Unlike the printing ribbon spools disclosed in aforementioned U.S. Pat. Nos. 3,819,026 and 4,115,102, the level of ink in reservoir 33 never rises to or above the level of the wick holes 39. Ink is drawn from the reservoir 33 to the pad 28 only by capillary action. Thus, the rate of flow of ink from the reservoir is steady and continuous, resulting in uniform print density.
Because no ink is present in the reservoir 33 until sppol 10 is made ready for use by fracturing container 40, and further because the level of the ink in the reservoir never rises to the level of the wick holes, the diameter of the wick holes can be made larger than was possible with the prior art spools. Wick hole diameters of up to 0.135" have been tested with the present invention, thus allowing use with printers that can print in excess of 200 characters per second, i.e., the diameter of wick holes 39 can be made substantially larger without loss of control over ink flow and without undesired bleeding of ink.
Additionally, because no ink exists in reservoir 33 until spool 10 is made ready for use by fracturing container 40, the spools 10 may be shipped under adverse environmental conditions without the associated bleeding of ink experienced with prior art spools. Still further, because the ink is stored in a hermetically sealed container until it is ready for use, its shelf life is greatly increased.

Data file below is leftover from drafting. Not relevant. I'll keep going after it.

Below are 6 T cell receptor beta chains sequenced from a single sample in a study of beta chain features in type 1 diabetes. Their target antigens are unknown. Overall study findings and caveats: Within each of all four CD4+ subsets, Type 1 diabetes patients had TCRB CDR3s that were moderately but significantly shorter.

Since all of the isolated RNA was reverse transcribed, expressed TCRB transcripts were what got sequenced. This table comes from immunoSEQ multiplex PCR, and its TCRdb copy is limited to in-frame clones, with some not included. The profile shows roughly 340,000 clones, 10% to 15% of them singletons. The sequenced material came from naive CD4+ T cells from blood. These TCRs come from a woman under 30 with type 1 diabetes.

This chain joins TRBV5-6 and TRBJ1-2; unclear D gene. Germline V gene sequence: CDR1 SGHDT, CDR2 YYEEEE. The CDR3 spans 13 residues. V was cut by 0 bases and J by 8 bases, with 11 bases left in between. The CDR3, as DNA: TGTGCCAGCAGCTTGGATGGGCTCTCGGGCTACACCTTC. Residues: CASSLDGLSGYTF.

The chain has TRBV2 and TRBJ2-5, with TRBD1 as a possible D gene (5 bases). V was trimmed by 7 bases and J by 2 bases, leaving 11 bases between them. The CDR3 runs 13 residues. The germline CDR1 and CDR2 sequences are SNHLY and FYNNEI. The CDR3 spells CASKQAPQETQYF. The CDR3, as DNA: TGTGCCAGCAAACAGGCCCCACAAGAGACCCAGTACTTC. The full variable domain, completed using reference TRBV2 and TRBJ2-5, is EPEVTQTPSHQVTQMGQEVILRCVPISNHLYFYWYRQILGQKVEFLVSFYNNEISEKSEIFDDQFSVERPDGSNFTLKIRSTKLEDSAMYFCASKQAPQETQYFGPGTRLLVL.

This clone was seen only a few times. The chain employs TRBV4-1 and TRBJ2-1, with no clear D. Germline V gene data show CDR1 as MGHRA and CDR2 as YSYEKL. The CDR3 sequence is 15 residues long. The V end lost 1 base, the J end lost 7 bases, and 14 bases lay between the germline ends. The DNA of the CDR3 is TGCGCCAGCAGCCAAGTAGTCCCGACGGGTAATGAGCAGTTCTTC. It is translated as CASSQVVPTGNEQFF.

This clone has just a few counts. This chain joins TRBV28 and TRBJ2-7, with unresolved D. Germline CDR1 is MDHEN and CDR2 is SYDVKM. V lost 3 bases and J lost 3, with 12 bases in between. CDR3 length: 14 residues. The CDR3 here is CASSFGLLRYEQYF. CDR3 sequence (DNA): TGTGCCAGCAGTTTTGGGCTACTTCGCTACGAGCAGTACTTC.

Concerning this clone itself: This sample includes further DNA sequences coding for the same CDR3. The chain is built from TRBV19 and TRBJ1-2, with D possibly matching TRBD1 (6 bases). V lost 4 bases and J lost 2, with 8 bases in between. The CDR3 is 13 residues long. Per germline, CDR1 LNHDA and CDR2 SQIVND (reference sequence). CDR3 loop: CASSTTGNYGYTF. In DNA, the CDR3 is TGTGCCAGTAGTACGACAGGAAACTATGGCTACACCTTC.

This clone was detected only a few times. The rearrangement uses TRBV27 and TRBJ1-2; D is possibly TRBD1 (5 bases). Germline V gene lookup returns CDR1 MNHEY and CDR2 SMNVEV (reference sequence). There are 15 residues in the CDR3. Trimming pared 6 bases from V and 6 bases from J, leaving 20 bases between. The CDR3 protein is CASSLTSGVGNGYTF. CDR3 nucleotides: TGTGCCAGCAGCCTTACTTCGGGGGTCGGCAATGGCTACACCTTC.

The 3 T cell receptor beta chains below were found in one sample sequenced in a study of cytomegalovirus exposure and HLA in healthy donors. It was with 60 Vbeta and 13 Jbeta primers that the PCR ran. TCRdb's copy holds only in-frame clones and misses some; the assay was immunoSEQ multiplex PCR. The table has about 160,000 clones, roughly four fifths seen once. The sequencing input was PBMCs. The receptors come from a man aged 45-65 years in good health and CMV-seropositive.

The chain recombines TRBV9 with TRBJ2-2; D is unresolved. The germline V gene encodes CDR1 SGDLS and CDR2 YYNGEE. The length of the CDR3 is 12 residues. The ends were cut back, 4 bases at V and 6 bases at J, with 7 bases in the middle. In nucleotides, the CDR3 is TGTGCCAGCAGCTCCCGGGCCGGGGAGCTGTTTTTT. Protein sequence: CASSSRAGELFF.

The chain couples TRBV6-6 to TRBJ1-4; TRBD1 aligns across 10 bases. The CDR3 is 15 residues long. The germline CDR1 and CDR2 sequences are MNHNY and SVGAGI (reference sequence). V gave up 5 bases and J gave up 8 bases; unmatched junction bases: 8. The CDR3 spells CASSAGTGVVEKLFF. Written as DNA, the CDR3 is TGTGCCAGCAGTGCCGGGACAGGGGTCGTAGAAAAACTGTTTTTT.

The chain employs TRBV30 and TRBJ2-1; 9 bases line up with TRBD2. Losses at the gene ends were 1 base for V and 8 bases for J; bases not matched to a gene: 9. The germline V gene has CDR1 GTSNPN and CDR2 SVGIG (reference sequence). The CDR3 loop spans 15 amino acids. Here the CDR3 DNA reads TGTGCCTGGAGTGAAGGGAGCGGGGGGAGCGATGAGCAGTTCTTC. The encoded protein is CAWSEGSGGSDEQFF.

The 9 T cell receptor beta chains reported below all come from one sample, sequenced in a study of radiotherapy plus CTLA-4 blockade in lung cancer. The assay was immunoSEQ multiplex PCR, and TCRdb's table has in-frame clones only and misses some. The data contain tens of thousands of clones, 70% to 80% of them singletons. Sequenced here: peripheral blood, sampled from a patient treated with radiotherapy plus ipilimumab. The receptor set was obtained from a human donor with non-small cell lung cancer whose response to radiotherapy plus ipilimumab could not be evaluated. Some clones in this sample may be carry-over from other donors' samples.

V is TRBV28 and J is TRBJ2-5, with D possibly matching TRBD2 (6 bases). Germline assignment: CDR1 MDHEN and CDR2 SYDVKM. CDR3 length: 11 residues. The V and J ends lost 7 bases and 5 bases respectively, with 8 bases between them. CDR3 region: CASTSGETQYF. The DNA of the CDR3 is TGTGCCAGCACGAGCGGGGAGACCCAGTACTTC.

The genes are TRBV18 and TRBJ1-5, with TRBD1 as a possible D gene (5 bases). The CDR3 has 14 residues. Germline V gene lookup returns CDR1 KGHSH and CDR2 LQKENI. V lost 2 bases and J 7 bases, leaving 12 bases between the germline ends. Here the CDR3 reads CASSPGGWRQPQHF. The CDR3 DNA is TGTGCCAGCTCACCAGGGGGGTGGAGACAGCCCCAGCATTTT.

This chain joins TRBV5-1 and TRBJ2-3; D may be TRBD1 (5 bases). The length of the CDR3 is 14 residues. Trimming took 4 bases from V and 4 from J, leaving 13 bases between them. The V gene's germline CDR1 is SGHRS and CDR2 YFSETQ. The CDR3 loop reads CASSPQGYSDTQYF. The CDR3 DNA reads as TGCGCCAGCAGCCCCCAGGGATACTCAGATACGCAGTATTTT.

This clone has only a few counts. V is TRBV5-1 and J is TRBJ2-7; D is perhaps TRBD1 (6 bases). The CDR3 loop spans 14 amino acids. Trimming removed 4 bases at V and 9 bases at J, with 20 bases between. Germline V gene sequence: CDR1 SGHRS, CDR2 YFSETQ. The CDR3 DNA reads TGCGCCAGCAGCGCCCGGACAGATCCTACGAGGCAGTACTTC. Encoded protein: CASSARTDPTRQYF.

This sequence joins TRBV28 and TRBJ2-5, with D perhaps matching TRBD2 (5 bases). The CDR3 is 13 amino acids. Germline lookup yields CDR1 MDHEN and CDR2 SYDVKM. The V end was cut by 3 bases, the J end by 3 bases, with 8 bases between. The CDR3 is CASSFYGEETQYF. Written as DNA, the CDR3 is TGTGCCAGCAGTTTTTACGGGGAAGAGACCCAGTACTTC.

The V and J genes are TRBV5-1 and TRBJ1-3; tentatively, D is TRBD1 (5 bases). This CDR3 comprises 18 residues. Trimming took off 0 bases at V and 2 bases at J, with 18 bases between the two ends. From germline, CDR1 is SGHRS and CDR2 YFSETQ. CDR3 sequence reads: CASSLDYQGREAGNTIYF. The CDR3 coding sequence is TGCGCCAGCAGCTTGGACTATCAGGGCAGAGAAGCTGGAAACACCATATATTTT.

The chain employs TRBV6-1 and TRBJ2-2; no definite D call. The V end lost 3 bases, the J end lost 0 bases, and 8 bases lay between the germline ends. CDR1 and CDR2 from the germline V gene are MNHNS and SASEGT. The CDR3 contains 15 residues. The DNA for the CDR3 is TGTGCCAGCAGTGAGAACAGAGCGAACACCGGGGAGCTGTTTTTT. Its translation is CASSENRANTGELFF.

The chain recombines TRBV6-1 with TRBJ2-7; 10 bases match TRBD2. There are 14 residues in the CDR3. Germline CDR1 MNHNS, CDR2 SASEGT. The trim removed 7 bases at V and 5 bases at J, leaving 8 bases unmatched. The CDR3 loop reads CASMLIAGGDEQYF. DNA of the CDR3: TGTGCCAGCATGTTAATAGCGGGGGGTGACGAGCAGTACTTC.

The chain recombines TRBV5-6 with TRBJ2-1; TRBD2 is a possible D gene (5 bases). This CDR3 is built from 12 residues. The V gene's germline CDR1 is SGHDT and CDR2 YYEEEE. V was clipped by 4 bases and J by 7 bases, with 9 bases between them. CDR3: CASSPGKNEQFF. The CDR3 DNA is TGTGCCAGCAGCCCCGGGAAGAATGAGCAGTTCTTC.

Moreover, the spool of the present invention may be angularly or horizontally oriented, as is required in some printers, and still operate, as described herein.
The present invention may be embodied in other specific forms without departing from the spirit or essential attributes thereof and, accordingly, reference should be made to the appended claims, rather than to the foregoing specification, and indicating the scope of the invention.
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|US3987137 *||Feb 27, 1975||Oct 19, 1976||International Business Machines Corporation||Method of making a direct inking platen|
|US4115012 *||Jan 10, 1977||Sep 19, 1978||Ploeger Jr Walter||Printing ribbon spool|
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|CH143424A *||Title not available|
|JP15006756A *||Title not available|
|Citing Patent||Filing date||Publication date||Applicant||Title|
|US5005997 *||Apr 5, 1989||Apr 9, 1991||Chung Seng Y||Re-inking device and method|
|US6812915||Jul 31, 2001||Nov 2, 2004||Nec Lcd Technologies, Ltd.||Liquid crystal display device|
|U.S. Classification||400/202.1, 400/242|
|International Classification||B41J31/16, B41J33/00|
|Cooperative Classification||B41J33/003, B41J31/16|
|European Classification||B41J31/16, B41J33/00B|
|Mar 25, 1991||FPAY||Fee payment|
Year of fee payment: 4
|May 30, 1995||REMI||Maintenance fee reminder mailed|
|Oct 22, 1995||LAPS||Lapse for failure to pay maintenance fees|
|Jan 2, 1996||FP||Expired due to failure to pay maintenance fee|
Effective date: 19951025